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What Is Eclectic Psychotherapy?

Sigmund Freud, the founder of psychoanalysis.
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  • Written By: Marlene de Wilde
  • Edited By: O. Wallace
  • Last Modified Date: 08 August 2014
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Eclectic psychotherapy is not a school of psychotherapy as such but rather the use of a wide range of tools or techniques that would better serve the problem being addressed. Whereas in the past, therapists were more likely to follow one theory and practice to the exclusion of all the others, nowadays many therapists subscribe to eclectic psychotherapy in order to have the freedom to choose the tools that best fit the needs of the patient rather than fitting the patient to fit the theory. It is a flexible approach that requires a sound knowledge of a variety of types of psychotherapy.

Psychotherapy is the use of certain techniques in order to change dysfunctional behavior, feelings, thoughts or habits. Over the years, a wide range of psycho-therapeutic approaches and theories have developed with an exponential increase occurring in the last 30 years. Theories are becoming more specialized and some therapists believe that one approach is the best approach. Others, however, welcome the increase in diversity because it gives them more material to choose from depending on the needs of their patient.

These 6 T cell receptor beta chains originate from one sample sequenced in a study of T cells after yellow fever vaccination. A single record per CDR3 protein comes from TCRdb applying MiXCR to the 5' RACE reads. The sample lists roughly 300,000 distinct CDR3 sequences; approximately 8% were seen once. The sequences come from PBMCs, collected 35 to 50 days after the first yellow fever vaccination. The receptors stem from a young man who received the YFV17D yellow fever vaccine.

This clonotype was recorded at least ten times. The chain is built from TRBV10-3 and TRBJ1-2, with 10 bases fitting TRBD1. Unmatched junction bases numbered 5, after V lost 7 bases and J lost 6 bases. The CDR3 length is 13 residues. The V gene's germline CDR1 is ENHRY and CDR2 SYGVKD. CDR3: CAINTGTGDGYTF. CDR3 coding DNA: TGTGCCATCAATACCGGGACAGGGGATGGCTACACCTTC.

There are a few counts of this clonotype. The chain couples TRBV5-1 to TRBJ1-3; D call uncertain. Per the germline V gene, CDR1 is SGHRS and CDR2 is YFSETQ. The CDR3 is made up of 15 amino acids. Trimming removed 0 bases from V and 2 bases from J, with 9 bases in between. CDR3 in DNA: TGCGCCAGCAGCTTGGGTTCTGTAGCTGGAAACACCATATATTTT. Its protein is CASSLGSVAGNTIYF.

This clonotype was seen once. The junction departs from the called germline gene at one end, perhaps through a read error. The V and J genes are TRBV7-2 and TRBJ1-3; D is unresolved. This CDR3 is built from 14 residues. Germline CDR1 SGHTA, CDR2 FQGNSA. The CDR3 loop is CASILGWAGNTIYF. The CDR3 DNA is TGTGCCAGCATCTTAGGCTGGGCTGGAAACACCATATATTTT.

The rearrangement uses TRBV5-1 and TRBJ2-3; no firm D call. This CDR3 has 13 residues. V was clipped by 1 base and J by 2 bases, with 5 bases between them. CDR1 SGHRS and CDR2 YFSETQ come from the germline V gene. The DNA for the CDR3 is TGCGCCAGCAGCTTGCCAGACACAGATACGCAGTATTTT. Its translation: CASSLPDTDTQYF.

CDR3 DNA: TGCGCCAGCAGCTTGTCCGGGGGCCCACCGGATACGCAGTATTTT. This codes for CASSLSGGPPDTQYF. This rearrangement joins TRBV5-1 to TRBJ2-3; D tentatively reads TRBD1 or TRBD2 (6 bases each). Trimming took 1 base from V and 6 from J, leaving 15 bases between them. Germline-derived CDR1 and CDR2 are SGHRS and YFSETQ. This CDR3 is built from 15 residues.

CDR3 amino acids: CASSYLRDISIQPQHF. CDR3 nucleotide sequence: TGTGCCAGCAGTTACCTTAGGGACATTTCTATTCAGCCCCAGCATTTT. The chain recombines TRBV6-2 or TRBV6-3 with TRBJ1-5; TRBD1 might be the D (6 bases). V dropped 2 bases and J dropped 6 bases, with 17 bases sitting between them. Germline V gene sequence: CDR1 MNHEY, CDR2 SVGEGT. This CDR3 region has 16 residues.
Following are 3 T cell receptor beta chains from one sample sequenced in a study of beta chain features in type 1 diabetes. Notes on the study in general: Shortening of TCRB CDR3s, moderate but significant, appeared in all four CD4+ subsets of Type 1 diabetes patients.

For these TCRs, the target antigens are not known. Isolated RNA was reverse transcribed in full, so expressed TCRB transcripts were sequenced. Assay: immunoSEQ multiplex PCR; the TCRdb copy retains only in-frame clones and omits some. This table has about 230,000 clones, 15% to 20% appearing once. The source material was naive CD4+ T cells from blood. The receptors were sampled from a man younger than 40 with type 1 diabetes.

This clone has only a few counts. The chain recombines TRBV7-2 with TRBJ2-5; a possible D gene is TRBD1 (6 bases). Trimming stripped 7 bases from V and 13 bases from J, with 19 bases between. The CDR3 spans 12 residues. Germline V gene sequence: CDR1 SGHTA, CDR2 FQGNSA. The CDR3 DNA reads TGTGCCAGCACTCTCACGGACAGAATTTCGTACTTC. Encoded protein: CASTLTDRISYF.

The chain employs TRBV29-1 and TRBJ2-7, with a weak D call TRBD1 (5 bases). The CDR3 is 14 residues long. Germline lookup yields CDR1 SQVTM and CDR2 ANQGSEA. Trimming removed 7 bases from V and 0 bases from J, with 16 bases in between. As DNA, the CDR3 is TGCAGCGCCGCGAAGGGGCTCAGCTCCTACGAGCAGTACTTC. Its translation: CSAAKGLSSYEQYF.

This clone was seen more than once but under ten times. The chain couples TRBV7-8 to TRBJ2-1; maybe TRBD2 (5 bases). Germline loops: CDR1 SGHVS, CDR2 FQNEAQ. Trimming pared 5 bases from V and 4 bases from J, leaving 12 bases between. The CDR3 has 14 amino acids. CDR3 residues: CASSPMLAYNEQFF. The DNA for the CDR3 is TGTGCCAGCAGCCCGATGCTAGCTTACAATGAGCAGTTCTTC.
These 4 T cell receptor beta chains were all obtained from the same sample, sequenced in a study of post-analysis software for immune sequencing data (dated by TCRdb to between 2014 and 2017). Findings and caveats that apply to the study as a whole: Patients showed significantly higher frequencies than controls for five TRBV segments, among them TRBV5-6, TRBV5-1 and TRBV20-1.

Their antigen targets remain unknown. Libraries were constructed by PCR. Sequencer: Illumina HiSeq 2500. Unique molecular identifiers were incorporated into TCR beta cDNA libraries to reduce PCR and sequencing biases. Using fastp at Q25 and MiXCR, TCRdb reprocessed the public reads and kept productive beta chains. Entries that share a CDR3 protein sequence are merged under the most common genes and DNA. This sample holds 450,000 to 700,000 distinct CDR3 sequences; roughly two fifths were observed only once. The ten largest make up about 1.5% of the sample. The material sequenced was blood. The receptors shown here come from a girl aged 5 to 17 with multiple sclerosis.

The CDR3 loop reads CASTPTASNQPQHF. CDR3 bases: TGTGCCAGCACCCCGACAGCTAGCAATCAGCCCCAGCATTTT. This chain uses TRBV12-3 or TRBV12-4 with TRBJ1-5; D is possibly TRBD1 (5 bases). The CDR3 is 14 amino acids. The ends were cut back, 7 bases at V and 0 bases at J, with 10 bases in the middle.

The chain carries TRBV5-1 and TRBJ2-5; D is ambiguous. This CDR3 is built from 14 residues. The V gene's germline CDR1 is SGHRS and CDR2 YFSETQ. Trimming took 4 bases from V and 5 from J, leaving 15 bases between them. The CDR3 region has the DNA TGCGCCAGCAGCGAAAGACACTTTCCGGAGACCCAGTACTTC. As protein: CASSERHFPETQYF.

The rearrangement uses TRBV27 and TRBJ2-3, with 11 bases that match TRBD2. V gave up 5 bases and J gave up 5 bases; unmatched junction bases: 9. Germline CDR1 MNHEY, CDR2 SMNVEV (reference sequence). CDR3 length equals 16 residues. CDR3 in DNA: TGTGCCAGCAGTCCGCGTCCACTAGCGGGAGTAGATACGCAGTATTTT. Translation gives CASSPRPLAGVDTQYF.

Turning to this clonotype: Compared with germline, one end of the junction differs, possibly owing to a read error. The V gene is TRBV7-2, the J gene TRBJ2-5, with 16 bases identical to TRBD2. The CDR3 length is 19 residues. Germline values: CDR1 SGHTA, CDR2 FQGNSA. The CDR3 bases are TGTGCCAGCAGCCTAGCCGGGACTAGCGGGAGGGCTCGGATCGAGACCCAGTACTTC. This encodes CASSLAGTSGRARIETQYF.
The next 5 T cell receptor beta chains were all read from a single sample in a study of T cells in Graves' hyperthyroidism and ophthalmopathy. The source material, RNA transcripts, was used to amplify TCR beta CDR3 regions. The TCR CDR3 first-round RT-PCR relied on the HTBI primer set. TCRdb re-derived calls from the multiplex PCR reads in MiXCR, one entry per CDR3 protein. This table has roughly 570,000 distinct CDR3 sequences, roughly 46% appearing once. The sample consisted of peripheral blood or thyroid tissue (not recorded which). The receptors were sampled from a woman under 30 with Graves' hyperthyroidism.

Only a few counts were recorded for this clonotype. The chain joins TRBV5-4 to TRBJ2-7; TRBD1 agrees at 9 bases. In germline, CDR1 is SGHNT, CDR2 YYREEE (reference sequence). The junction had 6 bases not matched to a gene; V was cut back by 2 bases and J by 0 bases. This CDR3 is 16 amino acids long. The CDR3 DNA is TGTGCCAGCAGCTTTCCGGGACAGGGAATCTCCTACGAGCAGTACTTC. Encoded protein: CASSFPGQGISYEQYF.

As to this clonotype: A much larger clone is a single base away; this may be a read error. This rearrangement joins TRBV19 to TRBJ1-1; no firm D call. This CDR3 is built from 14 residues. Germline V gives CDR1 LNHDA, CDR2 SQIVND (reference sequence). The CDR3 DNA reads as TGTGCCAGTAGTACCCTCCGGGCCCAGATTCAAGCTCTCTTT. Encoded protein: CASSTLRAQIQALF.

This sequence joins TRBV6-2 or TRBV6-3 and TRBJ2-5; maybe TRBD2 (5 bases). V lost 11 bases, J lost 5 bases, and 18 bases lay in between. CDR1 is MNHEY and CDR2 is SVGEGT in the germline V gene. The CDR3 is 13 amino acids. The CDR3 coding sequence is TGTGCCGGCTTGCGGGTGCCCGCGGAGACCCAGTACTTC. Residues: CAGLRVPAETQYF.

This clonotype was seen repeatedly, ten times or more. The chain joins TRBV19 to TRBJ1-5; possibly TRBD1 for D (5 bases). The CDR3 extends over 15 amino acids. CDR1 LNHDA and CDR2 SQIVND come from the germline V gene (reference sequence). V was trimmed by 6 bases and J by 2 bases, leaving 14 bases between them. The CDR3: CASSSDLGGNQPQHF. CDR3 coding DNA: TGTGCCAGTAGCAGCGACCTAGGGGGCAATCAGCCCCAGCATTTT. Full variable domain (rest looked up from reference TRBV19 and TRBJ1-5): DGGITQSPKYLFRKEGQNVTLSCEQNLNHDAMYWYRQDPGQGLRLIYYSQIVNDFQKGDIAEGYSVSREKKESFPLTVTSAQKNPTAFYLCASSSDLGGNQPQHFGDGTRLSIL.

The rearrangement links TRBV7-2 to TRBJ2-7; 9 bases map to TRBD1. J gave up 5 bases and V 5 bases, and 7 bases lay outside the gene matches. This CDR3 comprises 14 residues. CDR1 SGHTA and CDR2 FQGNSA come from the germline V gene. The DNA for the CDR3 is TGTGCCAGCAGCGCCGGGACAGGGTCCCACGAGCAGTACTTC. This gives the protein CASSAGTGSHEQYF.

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The eclectic psychotherapist is able to pull different tools or techniques from various approaches and adapt them to their needs. However, one of the criticisms of eclectic psychotherapy is that it is not possible to fully grasp the technicalities of a psychological approach in a few months. It takes many years to become an expert in a school of thought or approach and so it was suspected that eclectic psychotherapy was favored by therapists who were not skilled or expert in any one type of psychotherapy.

In the past, therapists were very much tied to one school of thought which they defended as being the only way to heal or treat dysfunctional behavior. Behaviorists believe that behavior is learned and so can be unlearned through the use of reinforcement. Cognitivists prefer to work on thought patterns which they believe lead to unwanted or undesirable behavior. Psychoanalysts follow the work of Freud who emphasized the power of the unconscious mind. These are just a few examples of the diverse types of psychotherapy.

Eclectic psychotherapy has given way to a more modern approach called integrative psychotherapy. This type of psychotherapy also favors using different approaches but they are used together to deal with a problem rather than just picking out the parts that are convenient or useful at the time. Theories are integrated and the concepts utilized selectively but gradually and only when proven to be effective.

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